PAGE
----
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Individuation und Einzelnsein: Nietzsche, Leibniz, Aristoteles (review)
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Journal of the History of Philosophy 43.1 (2005) 121-122

Paola-Ludovika Coriando. Individuation und Einzelnsein: Nietzsche, Leibniz, Aristoteles. Frankfurt: Klostermann, 2003. Pp. ix. + 318. €28,00.

What is a singular thing? Is there a first or last principle that allows us to call something an individual or one? What is the relation between the particular and the universal? Does the being of a particular mean the separation from the universal, or, on the contrary, is the universal a post facto aggregation of individual subjects? What constitutes the individuality of man? This book, based on a lecture course given at the University of Freiburg, addresses these difficult questions and their answers by Nietzsche, Leibniz, and Aristotle.

The author claims to limit the discussion to these philosophers because their philosophies represent distinct stations in the development of the question of individuation and the nature of individuality and, at the same time, because their different positions are both explicitly and implicitly related to each other (15). Coriando begins her discussion with Nietzsche, a philosopher one might not have linked at all to the "problem of individuation" per se, and moves backward in time to Leibniz and finally to Aristotle. The point of this order of presentation, the reader is told, is to trace back the essentials of the question of individuation to its origin: Aristotle (16). This strategy is largely successful.

Nietzsche's primary concern, of course, is with the nature of the individual, or more particularly, the individual Mensch, and how he is distinguished from or distinguishes himself from the rest of the world. The answer, for Nietzsche, is to be found in his concept of the "will to power," which provides what Coriando calls his "ontological principle of individuation": the inherent drive for perspectival self-affirmation and self-increase (131). There is also, however, an "ethical principle of individuation": the attitude of a person vis-à-vis the eternal recurrence of the same. In accepting and letting go of the entirety of the world and its eternal recurrence, one "becomes who one is," and one can know one's individuality.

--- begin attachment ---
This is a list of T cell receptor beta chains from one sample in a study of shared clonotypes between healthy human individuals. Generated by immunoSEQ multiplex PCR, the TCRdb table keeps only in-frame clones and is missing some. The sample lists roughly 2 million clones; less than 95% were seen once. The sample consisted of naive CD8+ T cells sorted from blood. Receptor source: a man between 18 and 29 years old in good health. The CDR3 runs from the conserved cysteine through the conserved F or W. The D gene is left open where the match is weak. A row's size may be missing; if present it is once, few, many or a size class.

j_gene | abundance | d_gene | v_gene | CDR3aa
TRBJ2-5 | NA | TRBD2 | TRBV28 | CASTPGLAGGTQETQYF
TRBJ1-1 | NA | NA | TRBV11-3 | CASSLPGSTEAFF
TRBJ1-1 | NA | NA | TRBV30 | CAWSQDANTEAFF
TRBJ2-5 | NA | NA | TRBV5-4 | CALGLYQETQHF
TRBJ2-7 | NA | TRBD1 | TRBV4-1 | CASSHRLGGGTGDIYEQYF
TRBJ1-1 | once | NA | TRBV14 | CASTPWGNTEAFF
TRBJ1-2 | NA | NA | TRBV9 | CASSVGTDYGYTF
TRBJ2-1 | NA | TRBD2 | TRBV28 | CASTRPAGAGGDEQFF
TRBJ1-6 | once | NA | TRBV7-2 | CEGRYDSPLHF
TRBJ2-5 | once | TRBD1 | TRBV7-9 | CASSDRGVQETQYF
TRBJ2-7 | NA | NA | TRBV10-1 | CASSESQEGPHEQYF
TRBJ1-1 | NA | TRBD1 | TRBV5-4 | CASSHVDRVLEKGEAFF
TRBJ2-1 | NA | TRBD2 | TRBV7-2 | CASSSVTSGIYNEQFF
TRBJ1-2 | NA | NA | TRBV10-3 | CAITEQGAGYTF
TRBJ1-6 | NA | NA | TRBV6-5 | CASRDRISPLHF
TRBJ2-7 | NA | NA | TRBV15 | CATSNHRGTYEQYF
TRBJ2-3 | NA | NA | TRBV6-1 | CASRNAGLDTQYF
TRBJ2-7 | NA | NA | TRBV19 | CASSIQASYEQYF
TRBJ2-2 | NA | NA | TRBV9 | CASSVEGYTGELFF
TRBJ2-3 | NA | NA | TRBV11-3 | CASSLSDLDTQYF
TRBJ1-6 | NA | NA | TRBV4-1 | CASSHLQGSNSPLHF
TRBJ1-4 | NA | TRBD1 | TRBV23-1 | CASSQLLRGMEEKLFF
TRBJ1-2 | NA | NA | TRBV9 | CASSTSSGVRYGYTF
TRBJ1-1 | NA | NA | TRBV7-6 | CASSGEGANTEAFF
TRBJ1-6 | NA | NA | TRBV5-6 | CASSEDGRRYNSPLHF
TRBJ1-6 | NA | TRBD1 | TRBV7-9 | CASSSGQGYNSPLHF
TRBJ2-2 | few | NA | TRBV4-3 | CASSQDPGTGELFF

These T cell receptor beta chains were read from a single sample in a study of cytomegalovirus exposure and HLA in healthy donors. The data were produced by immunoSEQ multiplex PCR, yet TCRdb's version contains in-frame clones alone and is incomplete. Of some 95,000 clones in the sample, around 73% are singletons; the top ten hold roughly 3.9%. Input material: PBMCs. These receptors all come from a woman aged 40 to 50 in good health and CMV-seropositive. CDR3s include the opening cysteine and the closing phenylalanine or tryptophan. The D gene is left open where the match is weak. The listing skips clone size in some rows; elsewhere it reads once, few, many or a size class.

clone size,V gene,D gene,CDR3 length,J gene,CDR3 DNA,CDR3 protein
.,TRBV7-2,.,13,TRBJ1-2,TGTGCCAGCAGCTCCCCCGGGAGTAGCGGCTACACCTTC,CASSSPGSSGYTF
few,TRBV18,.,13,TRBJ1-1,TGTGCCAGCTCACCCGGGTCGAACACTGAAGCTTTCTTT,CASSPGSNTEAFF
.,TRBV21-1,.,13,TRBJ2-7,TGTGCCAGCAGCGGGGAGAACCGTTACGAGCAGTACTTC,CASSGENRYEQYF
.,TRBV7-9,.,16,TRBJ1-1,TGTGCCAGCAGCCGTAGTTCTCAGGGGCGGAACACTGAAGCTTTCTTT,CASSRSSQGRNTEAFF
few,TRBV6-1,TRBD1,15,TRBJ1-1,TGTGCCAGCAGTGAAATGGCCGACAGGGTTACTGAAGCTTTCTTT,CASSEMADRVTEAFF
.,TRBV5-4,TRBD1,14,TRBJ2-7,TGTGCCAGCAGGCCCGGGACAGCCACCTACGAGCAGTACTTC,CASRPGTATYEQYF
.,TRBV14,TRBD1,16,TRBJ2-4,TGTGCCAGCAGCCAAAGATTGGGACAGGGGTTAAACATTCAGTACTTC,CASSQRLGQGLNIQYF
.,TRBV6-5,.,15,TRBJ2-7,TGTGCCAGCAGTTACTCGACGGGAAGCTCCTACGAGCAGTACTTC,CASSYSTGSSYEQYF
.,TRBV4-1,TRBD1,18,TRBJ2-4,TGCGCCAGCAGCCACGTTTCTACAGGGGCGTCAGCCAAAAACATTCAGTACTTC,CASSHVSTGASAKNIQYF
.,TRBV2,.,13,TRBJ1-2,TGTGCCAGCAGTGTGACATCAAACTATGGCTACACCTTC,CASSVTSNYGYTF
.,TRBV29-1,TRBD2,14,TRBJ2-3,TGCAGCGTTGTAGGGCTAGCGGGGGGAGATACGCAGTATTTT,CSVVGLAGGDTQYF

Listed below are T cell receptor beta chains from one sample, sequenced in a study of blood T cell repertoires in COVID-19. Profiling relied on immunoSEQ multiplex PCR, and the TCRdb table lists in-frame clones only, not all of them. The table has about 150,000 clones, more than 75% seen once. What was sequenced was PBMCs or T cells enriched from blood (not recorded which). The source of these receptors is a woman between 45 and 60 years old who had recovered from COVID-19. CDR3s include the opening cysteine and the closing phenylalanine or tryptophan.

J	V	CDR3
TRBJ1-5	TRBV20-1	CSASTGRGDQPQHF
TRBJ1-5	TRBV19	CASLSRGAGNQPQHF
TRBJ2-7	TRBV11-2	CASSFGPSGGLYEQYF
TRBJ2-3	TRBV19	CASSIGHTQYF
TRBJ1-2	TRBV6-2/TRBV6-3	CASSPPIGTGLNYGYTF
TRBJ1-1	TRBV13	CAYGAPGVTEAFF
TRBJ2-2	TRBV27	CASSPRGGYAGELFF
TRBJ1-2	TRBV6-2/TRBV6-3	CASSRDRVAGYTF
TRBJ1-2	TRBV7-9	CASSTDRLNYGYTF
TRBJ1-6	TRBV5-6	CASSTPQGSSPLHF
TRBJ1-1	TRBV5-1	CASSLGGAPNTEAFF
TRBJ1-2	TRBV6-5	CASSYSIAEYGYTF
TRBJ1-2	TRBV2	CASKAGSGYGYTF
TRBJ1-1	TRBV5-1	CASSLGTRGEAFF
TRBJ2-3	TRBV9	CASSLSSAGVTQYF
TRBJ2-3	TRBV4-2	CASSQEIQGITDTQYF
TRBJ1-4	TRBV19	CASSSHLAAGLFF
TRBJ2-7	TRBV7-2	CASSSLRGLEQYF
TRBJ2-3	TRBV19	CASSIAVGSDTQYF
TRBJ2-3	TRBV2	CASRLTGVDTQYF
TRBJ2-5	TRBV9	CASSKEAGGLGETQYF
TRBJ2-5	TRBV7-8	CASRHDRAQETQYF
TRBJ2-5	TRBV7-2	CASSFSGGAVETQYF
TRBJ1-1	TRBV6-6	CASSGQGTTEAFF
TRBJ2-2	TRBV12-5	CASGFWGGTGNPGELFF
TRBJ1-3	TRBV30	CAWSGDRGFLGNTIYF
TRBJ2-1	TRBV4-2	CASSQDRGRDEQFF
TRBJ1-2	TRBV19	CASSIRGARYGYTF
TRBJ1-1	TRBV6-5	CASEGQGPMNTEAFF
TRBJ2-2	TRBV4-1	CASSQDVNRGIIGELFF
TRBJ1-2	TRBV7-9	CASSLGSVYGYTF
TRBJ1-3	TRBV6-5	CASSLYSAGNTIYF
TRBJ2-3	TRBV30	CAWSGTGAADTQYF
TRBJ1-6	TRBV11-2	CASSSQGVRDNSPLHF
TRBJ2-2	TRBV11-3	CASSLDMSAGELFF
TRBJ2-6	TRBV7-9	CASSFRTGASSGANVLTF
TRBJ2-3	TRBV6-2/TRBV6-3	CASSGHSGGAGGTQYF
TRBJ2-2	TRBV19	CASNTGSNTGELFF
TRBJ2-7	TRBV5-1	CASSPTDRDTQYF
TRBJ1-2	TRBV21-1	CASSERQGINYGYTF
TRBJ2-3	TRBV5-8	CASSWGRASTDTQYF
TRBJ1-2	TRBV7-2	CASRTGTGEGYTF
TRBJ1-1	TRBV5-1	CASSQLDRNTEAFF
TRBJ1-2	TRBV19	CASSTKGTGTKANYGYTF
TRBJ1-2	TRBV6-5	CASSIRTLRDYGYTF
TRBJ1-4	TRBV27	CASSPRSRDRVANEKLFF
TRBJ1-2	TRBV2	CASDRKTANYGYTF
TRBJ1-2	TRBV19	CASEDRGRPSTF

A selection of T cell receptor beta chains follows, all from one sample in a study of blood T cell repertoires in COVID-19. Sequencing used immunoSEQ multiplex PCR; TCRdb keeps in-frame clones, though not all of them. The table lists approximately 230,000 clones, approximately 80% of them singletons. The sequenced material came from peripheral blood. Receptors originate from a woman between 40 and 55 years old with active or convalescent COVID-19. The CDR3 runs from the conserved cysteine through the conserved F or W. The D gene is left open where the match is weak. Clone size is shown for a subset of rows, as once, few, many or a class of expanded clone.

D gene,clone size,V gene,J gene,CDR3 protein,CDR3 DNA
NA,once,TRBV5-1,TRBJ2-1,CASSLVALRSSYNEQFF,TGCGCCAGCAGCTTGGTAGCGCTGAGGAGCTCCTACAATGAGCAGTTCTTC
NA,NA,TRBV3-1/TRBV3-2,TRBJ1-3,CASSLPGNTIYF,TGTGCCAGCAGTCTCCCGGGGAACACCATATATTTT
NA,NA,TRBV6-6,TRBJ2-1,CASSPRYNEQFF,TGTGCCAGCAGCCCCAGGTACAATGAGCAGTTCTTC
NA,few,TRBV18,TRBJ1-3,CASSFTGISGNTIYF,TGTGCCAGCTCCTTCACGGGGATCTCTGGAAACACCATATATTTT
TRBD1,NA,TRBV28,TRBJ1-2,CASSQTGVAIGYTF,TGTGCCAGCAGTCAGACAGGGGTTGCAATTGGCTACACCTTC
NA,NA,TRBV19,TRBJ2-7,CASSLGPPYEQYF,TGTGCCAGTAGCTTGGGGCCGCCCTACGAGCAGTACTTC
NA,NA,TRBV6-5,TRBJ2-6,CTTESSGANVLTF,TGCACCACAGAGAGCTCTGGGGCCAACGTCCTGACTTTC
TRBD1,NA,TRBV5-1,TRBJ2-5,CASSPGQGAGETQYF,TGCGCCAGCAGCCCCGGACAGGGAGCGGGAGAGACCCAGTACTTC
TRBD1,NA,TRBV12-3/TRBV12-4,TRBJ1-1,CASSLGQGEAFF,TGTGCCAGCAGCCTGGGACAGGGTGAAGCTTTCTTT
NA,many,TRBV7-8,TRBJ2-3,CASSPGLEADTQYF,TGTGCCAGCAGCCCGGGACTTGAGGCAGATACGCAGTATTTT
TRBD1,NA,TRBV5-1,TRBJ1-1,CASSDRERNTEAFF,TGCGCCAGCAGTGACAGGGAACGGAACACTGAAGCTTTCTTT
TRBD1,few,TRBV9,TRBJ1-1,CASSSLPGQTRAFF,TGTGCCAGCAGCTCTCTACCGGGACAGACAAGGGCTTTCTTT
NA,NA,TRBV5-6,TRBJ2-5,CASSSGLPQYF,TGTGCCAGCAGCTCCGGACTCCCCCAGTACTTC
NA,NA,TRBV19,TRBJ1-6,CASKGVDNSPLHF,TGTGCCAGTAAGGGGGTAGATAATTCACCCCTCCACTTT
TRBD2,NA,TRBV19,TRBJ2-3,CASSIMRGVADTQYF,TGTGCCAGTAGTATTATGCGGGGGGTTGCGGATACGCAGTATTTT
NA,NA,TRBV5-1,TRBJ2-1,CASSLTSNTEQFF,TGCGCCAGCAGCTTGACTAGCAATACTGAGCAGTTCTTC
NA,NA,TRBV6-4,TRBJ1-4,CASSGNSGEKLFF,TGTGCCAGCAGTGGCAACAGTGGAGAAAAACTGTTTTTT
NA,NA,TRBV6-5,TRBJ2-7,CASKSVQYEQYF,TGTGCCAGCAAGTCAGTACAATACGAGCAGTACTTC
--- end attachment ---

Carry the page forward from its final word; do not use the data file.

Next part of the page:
Whereas Nietzsche tries to approach the problem of individuation independently of the entire western tradition of metaphysics, Leibniz is squarely within this tradition. Indeed, in his first philosophical work, the Metaphysical Disputation on the Principle of Individuation, the sixteen-year-old Leibniz throws himself into a scholastic fray, carving out a strongly nominalist position. Leibniz's belief that only genuine individuals exist would, of course, stay with him throughout his career; the problem will be, as Coriando nicely shows, to give a precise account of the nature of individual substance. Coriando focuses on two works in her discussion, On the Correction of Metaphysics and the Concept of Substance and, to a much greater extent, the Monadology. The view that she extracts from these works should not be surprising. The principle of individuation, for Leibniz, rests in the active force of a monad and in the particular representation of the rest of the world from the monad's own point of view. Put this way, there is an interesting commonality with Nietzsche at work here.

A similar commonality is shown with the thought of Aristotle. Here the principal concern is to explicate Aristotle's conception of ousia in De anima and MetaphysicsZ, H, and Q. Naturally, this leads into an account of how matter can be living and a further explication of Aristotle's energeia and entelecheia. In the end, it becomes clear that the set of concepts—energeia, conatus, will to power—are all, if not equivalent, at least performing largely the same role in guaranteeing the being of individuals. What has become "lost" in Aristotle's philosophy, however, is a notion like the perspectivalism present in Leibniz and Nietzsche, something that Coriando does not discuss at any length.

This book offers a broad perspective on the question of individuation, and the choice of Nietzsche, Leibniz, and Aristotle allows Coriando to highlight interesting answers to this metaphysical problem. I do have two small quibbles. First, the problem of individuation, or the desire for a principium individuationis is so much a problem associated with medieval philosophy that it might...

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